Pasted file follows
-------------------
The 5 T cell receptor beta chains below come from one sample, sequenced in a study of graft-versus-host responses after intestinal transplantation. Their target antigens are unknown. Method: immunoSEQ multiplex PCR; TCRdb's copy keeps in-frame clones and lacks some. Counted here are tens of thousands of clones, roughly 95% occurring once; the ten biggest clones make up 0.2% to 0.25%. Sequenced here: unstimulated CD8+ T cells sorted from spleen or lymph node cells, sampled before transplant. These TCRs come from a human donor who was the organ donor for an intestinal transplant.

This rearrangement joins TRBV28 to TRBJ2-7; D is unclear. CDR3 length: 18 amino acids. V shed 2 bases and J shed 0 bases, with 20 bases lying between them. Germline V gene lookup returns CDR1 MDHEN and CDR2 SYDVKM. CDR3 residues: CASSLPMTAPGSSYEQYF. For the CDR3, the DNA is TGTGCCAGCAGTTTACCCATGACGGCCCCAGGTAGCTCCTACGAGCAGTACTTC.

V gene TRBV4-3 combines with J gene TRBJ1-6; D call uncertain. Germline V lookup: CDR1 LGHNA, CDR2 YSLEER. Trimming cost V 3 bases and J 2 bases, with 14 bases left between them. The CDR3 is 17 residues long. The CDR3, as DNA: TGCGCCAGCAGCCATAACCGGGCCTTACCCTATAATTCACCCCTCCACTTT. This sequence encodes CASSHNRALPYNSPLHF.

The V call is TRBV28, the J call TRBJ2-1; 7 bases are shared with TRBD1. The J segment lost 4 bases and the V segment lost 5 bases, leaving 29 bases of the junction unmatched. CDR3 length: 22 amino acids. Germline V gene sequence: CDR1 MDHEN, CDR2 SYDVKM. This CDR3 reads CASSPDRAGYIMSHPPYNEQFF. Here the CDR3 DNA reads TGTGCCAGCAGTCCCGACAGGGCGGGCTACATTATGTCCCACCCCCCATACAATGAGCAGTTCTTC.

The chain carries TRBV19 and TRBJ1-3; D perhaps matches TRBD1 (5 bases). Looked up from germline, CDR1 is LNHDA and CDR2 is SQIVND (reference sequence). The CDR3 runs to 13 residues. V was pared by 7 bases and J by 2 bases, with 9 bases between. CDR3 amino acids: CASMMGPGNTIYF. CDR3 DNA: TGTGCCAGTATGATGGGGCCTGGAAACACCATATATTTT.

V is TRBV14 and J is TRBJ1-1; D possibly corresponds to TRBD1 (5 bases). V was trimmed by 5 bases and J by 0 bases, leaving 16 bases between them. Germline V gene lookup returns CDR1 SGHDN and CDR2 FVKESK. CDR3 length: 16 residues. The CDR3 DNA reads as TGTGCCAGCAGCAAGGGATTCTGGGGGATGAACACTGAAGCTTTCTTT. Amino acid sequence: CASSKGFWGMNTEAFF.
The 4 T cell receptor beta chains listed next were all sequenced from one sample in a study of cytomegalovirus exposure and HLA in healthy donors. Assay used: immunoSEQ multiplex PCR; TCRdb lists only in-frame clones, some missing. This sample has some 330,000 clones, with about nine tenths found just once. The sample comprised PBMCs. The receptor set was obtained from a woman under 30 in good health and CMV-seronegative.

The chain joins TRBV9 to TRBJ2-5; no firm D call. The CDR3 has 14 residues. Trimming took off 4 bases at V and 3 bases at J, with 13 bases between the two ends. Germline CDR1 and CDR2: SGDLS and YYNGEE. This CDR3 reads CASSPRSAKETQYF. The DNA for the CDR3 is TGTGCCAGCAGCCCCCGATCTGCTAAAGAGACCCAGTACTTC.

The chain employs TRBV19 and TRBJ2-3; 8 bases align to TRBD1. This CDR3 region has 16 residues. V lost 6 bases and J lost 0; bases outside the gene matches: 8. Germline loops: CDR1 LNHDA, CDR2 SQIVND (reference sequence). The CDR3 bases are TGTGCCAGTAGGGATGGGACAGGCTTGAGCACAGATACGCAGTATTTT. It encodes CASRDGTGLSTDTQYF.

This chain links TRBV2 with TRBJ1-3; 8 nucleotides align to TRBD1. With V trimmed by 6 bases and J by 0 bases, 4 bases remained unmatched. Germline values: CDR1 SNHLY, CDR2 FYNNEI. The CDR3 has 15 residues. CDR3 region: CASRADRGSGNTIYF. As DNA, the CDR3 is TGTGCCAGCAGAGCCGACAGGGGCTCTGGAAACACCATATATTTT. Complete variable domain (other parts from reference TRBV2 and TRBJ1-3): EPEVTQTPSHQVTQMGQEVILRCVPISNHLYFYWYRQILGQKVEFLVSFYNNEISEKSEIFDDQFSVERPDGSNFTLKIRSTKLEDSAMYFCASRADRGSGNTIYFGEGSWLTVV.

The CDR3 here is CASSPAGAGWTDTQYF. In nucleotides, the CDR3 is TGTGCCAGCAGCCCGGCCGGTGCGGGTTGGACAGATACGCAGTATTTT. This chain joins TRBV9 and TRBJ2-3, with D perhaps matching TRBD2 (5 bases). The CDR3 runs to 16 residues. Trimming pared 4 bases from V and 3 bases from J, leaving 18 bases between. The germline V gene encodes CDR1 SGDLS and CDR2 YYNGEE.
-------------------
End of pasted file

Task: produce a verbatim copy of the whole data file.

The 5 T cell receptor beta chains below come from one sample, sequenced in a study of graft-versus-host responses after intestinal transplantation. Their target antigens are unknown. Method: immunoSEQ multiplex PCR; TCRdb's copy keeps in-frame clones and lacks some. Counted here are tens of thousands of clones, roughly 95% occurring once; the ten biggest clones make up 0.2% to 0.25%. Sequenced here: unstimulated CD8+ T cells sorted from spleen or lymph node cells, sampled before transplant. These TCRs come from a human donor who was the organ donor for an intestinal transplant.

This rearrangement joins TRBV28 to TRBJ2-7; D is unclear. CDR3 length: 18 amino acids. V shed 2 bases and J shed 0 bases, with 20 bases lying between them. Germline V gene lookup returns CDR1 MDHEN and CDR2 SYDVKM. CDR3 residues: CASSLPMTAPGSSYEQYF. For the CDR3, the DNA is TGTGCCAGCAGTTTACCCATGACGGCCCCAGGTAGCTCCTACGAGCAGTACTTC.

V gene TRBV4-3 combines with J gene TRBJ1-6; D call uncertain. Germline V lookup: CDR1 LGHNA, CDR2 YSLEER. Trimming cost V 3 bases and J 2 bases, with 14 bases left between them. The CDR3 is 17 residues long. The CDR3, as DNA: TGCGCCAGCAGCCATAACCGGGCCTTACCCTATAATTCACCCCTCCACTTT. This sequence encodes CASSHNRALPYNSPLHF.

The V call is TRBV28, the J call TRBJ2-1; 7 bases are shared with TRBD1. The J segment lost 4 bases and the V segment lost 5 bases, leaving 29 bases of the junction unmatched. CDR3 length: 22 amino acids. Germline V gene sequence: CDR1 MDHEN, CDR2 SYDVKM. This CDR3 reads CASSPDRAGYIMSHPPYNEQFF. Here the CDR3 DNA reads TGTGCCAGCAGTCCCGACAGGGCGGGCTACATTATGTCCCACCCCCCATACAATGAGCAGTTCTTC.

The chain carries TRBV19 and TRBJ1-3; D perhaps matches TRBD1 (5 bases). Looked up from germline, CDR1 is LNHDA and CDR2 is SQIVND (reference sequence). The CDR3 runs to 13 residues. V was pared by 7 bases and J by 2 bases, with 9 bases between. CDR3 amino acids: CASMMGPGNTIYF. CDR3 DNA: TGTGCCAGTATGATGGGGCCTGGAAACACCATATATTTT.

V is TRBV14 and J is TRBJ1-1; D possibly corresponds to TRBD1 (5 bases). V was trimmed by 5 bases and J by 0 bases, leaving 16 bases between them. Germline V gene lookup returns CDR1 SGHDN and CDR2 FVKESK. CDR3 length: 16 residues. The CDR3 DNA reads as TGTGCCAGCAGCAAGGGATTCTGGGGGATGAACACTGAAGCTTTCTTT. Amino acid sequence: CASSKGFWGMNTEAFF.
The 4 T cell receptor beta chains listed next were all sequenced from one sample in a study of cytomegalovirus exposure and HLA in healthy donors. Assay used: immunoSEQ multiplex PCR; TCRdb lists only in-frame clones, some missing. This sample has some 330,000 clones, with about nine tenths found just once. The sample comprised PBMCs. The receptor set was obtained from a woman under 30 in good health and CMV-seronegative.

The chain joins TRBV9 to TRBJ2-5; no firm D call. The CDR3 has 14 residues. Trimming took off 4 bases at V and 3 bases at J, with 13 bases between the two ends. Germline CDR1 and CDR2: SGDLS and YYNGEE. This CDR3 reads CASSPRSAKETQYF. The DNA for the CDR3 is TGTGCCAGCAGCCCCCGATCTGCTAAAGAGACCCAGTACTTC.

The chain employs TRBV19 and TRBJ2-3; 8 bases align to TRBD1. This CDR3 region has 16 residues. V lost 6 bases and J lost 0; bases outside the gene matches: 8. Germline loops: CDR1 LNHDA, CDR2 SQIVND (reference sequence). The CDR3 bases are TGTGCCAGTAGGGATGGGACAGGCTTGAGCACAGATACGCAGTATTTT. It encodes CASRDGTGLSTDTQYF.

This chain links TRBV2 with TRBJ1-3; 8 nucleotides align to TRBD1. With V trimmed by 6 bases and J by 0 bases, 4 bases remained unmatched. Germline values: CDR1 SNHLY, CDR2 FYNNEI. The CDR3 has 15 residues. CDR3 region: CASRADRGSGNTIYF. As DNA, the CDR3 is TGTGCCAGCAGAGCCGACAGGGGCTCTGGAAACACCATATATTTT. Complete variable domain (other parts from reference TRBV2 and TRBJ1-3): EPEVTQTPSHQVTQMGQEVILRCVPISNHLYFYWYRQILGQKVEFLVSFYNNEISEKSEIFDDQFSVERPDGSNFTLKIRSTKLEDSAMYFCASRADRGSGNTIYFGEGSWLTVV.

The CDR3 here is CASSPAGAGWTDTQYF. In nucleotides, the CDR3 is TGTGCCAGCAGCCCGGCCGGTGCGGGTTGGACAGATACGCAGTATTTT. This chain joins TRBV9 and TRBJ2-3, with D perhaps matching TRBD2 (5 bases). The CDR3 runs to 16 residues. Trimming pared 4 bases from V and 3 bases from J, leaving 18 bases between. The germline V gene encodes CDR1 SGDLS and CDR2 YYNGEE.